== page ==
If one might be permitted: Let us for a moment give Luke the right to have been writing in a bit of a mystical way.
Eventually, the church must walk away. Away from Jerusalem, away from the familiar workings and machinations of the faith out of which it was born. The Temple recedes in the history that Luke writes. Less and less of the story has anything to do with the Temple and, eventually, they get kicked out of Jerusalem all together. (Acts 8) The Gospel of Luke begins in the Temple with Zechariah and ends there as well with the Apostles giving praise to God. Acts is the story of the apostles moving out of the Temple and into the world.
The road to Emmaus is maybe a prefiguring of that movement. We are walking away from Jerusalem and away from Temple and place of memory. The tomb is empty. It will be a few years before it becomes a site for pilgrimage and even in the face of the possibility to do so, most Christians today have never and will never go to Jerusalem. The tomb was meant to stay empty, the cross was meant to remain bare, the lower rooms in the house in Bethlehem was meant to return to be the habitat of the critters for for that it was built.
If so, if indeed we are to be a Faith on the road and on the move, “Where then,” it has to be asked, “where is this Lord? Can we go on without knowing? Can we go on without hearing? Can we go on without touching the Holy?”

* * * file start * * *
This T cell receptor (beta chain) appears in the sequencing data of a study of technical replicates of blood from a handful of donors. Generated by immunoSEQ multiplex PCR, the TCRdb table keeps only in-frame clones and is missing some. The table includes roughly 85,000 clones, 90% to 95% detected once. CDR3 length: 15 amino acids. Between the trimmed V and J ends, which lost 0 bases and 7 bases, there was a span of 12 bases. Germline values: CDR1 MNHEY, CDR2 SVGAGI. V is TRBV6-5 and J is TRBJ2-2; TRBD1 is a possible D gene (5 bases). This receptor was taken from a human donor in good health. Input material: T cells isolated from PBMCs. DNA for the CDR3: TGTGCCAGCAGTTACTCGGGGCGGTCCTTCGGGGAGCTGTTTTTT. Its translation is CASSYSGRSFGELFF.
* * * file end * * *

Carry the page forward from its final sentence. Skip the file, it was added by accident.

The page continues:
True human life is not lived in compartments. Today I will live in my soul, starting Monday, I will live mainly by my intellect and Tuesday night I will go to the gym and be all physical. We are “one” in soul, mind, and body and the Lord will address all of us, not just a bit of us. The Temple and its ritual and meaning was not a bad idea, it was merely not God’s last idea. The New Jerusalem has no Temple. (Rv 21:22)
We find ourselves on the road and we hear the story that moves within us as it is told. We take shelter from the dark and in the breaking of the bread there is revelation of the Holiest of Holy: The Lord. “Where not our hearts burning?” Where not their eyes opened. The two have met: the story and the lifting of the bread and in it, the Lord has somehow come.
The mystic reads: “Stay with us Lord,” with a heart that longs deeply and achingly. “Stay with me, Lord, Stay with me in this darkness, on this long road, through ship wreck and flights to the third circle of heaven.” It is a prayer: “stay with me, Lord.” Maybe John Paul II was right it was part of a liturgy once. A liturgy made not for Temple dwellers or seekers of holy places but for the common places and the impromptu moments when the Lord is heard and comes to seek his temples: his own, his disciples. (I Co 6:19)
This is that shift, that change, that Luke might be wanting for us to see. Once Zechariah and the apostles came to seek the Lord in Holy of Holies of the Temple. Now the Holy comes to them. Once the Lord bade them come now they bid him “stay.”